Stephen Amell Talks the Death of Oliver on Arrow and the Lazerus Pits

While at the TCA Winter Press Tour, Stephen Amell talked to Collider about what he thinks it would take for Oliver Queen to have survived, why Felicity is so important to Oliver, his hope to continue to do cross-over episodes with The Flash and much more.
Here are the highlights of the interview:

Question:  Oliver Queen is supposedly dead.  How did they warn you of how the winter finale was going to conclude, and had you been looking forward to an arc like that?  
AMELL:  There was no warning.  We had a very full discussion about the third season, back in late June or early July, and they said, “The first arc of our season will commence with Sara’s death, and will end with Oliver facing Ra’s al Ghul and losing.  I personally love when there is adversity for the protagonists.  And when we give other characters on the show an opportunity to acquit themselves and to come more into leading roles.  We’re 50-plus episodes into the show, and if we don’t give other characters an opportunity to shoulder the load, then we give nothing for the viewers to attach themselves to.  So, I’m excited for everyone’s opportunity.

What do you think it would take for him to have survived?
AMELL:  We just saw him fall.  We’ve seen Oliver survive.  So, [we don’t know] whether he went straight off the cliff, whether something broke his fall, whether he hit the ground.  We have mystical herbs on the show that have healing powers.  We’ve seen a Lazarus Pit, although that’s not something that’s going to be used for Oliver.  I hope he survives.  I like playing him.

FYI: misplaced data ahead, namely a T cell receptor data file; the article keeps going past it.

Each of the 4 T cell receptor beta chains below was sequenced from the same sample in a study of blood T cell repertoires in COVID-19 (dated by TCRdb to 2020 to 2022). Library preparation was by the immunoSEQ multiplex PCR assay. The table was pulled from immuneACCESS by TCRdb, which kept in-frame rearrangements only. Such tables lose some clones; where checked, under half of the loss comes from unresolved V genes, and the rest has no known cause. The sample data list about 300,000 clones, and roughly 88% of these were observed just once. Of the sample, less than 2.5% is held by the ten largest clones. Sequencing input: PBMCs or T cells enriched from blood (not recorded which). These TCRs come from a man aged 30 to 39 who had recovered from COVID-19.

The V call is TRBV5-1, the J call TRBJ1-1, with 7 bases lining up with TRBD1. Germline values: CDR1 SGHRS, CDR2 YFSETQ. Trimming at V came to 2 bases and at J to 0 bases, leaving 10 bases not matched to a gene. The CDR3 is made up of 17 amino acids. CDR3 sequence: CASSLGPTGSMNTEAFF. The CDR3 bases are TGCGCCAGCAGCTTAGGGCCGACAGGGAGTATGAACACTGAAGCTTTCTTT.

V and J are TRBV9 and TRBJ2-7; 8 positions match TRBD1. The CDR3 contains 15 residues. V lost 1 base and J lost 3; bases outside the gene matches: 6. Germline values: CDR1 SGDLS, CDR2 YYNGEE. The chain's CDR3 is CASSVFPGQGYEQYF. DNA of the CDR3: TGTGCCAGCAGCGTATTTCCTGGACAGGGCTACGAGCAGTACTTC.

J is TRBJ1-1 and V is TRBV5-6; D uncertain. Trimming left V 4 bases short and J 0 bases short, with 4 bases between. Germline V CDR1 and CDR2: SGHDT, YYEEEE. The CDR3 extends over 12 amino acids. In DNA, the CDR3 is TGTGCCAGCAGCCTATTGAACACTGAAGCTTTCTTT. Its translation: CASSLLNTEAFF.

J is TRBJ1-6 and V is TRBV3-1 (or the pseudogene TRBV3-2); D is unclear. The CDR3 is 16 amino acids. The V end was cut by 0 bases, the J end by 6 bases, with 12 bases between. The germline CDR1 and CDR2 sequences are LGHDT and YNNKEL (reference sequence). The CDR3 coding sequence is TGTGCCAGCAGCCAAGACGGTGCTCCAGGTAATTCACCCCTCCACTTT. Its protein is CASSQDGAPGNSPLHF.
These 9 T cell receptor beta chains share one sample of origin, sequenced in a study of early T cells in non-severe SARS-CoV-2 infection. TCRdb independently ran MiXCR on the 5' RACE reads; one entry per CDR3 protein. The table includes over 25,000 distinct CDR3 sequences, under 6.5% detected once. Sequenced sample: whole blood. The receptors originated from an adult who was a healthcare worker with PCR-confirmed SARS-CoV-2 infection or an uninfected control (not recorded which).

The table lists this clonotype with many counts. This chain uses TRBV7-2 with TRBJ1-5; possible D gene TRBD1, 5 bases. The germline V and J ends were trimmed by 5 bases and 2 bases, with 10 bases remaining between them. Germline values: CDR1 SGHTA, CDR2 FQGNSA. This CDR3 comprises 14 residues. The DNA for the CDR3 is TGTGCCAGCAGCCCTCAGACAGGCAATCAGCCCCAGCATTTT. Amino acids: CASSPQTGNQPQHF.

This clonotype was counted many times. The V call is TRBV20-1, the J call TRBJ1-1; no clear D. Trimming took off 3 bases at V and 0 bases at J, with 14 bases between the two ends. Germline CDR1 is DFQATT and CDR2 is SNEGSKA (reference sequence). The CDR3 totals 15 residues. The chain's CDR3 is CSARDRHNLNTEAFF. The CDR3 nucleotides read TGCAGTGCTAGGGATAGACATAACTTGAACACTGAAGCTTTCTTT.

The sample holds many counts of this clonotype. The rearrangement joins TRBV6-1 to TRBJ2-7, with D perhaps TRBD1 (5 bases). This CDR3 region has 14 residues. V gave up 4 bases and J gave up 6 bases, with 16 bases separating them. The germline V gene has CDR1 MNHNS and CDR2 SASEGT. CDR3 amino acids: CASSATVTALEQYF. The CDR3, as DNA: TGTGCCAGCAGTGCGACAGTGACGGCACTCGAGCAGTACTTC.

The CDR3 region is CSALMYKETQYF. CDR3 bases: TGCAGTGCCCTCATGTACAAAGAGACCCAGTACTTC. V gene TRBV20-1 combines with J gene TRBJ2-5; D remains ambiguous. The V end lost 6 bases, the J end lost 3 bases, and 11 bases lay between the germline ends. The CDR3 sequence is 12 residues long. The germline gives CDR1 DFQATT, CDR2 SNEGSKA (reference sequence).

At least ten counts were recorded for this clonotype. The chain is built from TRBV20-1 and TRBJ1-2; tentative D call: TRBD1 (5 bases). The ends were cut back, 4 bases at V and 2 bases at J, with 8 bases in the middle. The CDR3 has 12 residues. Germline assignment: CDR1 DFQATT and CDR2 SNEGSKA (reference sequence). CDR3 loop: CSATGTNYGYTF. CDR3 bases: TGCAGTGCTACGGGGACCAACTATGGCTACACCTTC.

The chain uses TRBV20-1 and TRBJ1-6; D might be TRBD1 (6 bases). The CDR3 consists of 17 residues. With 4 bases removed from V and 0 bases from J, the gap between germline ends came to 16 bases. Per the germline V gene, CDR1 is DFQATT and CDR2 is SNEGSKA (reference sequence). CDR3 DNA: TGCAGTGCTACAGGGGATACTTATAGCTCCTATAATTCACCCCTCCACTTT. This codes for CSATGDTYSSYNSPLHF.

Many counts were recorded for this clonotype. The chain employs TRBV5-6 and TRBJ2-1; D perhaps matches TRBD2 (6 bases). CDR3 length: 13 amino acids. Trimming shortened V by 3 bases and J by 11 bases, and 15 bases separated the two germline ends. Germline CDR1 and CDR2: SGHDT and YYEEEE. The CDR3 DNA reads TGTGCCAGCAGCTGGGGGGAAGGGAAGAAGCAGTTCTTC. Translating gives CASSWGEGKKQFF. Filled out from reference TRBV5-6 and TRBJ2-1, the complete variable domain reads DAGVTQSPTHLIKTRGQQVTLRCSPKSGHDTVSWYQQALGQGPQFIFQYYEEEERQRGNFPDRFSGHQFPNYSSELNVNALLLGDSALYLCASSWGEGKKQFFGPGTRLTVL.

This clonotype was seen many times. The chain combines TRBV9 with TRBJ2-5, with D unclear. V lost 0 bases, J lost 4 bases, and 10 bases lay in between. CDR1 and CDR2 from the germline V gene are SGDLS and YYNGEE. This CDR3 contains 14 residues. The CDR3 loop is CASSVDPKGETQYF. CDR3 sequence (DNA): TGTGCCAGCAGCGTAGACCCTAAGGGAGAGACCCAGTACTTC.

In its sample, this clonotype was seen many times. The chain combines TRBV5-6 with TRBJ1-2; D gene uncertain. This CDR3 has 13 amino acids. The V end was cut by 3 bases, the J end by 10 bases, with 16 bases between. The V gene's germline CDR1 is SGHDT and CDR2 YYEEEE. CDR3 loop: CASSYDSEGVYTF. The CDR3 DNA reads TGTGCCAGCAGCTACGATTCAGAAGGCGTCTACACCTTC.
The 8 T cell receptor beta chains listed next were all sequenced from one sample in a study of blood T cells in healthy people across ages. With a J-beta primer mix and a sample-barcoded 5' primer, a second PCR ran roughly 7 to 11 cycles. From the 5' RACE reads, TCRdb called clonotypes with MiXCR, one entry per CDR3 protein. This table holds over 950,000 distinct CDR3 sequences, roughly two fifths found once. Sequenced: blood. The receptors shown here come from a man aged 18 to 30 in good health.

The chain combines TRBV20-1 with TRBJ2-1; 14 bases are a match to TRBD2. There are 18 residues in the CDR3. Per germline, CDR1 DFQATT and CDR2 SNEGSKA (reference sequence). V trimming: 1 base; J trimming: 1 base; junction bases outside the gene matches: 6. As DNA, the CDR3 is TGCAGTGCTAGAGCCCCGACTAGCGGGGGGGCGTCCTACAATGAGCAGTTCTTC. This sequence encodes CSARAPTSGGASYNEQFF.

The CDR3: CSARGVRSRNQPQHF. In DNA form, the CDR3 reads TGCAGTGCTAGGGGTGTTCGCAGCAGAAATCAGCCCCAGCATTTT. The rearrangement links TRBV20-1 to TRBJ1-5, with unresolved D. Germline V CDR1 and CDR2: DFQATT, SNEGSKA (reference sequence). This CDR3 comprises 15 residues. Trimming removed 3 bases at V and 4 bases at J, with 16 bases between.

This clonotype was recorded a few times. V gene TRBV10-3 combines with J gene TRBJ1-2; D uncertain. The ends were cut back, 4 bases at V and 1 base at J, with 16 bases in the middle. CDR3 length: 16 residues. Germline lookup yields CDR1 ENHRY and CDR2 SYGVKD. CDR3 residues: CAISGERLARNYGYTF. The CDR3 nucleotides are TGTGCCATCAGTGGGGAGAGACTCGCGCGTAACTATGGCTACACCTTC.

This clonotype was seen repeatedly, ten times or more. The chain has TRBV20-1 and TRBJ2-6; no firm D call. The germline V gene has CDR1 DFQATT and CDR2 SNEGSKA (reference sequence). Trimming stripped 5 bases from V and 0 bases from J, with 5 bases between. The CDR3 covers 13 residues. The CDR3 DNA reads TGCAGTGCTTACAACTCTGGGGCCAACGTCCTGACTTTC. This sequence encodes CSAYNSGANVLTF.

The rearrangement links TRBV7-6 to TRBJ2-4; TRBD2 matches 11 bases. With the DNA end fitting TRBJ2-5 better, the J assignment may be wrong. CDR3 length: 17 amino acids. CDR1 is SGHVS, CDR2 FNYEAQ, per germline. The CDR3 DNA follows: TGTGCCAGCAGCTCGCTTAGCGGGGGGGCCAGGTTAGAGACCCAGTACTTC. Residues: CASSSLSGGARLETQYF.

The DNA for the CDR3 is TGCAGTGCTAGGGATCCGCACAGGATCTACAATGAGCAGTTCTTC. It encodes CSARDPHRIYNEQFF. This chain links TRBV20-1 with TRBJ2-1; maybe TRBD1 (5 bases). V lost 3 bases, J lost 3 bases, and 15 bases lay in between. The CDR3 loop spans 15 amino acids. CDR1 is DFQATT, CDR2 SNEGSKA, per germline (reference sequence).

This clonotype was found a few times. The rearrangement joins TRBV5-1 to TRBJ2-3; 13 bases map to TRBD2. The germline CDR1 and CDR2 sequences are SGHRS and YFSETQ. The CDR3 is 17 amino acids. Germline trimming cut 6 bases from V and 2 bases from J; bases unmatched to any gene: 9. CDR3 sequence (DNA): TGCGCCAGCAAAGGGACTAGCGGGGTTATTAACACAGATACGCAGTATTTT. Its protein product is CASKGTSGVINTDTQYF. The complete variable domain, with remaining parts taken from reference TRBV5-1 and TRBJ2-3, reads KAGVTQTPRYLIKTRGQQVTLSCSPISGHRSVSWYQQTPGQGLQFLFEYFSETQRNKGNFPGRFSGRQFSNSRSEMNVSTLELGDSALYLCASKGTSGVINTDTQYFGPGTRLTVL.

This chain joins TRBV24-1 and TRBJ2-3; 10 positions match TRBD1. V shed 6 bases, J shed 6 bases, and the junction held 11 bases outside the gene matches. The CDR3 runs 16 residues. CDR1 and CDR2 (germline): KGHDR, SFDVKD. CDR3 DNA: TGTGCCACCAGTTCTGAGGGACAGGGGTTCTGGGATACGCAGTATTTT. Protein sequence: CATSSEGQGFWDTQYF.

When The Flash debuted, you were supportive of DC giving Grant Gustin a chance at the role in the film.  Now that they’ve established a separate movie and TV universe, have you made peace with that idea?
AMELL:  I was always at peace with the idea.  I was disappointed at the timing of the announcement.  It’s not about whether or not I support Grant in the movies or me in the movies, or any of these characters in the movies, it was more just about feeling that the timing of the announcement was bad.  I wasn’t mad, per se.  But, I’ve spoken a lot with DC people about how having a separate universe and focusing on each of those spots being the best that they can be is just as advantageous, or possibly more so, as having to focus and worry about constantly cross-breeding or cross-pollinating everything.  So, I feel fine about it.  A lot of people have said, “Well, Agents of S.H.I.E.L.D. is a good show, but boy they’re just tied to the films,” and sometimes that can be a hindrance.  So, I like our position.

Source: Collider

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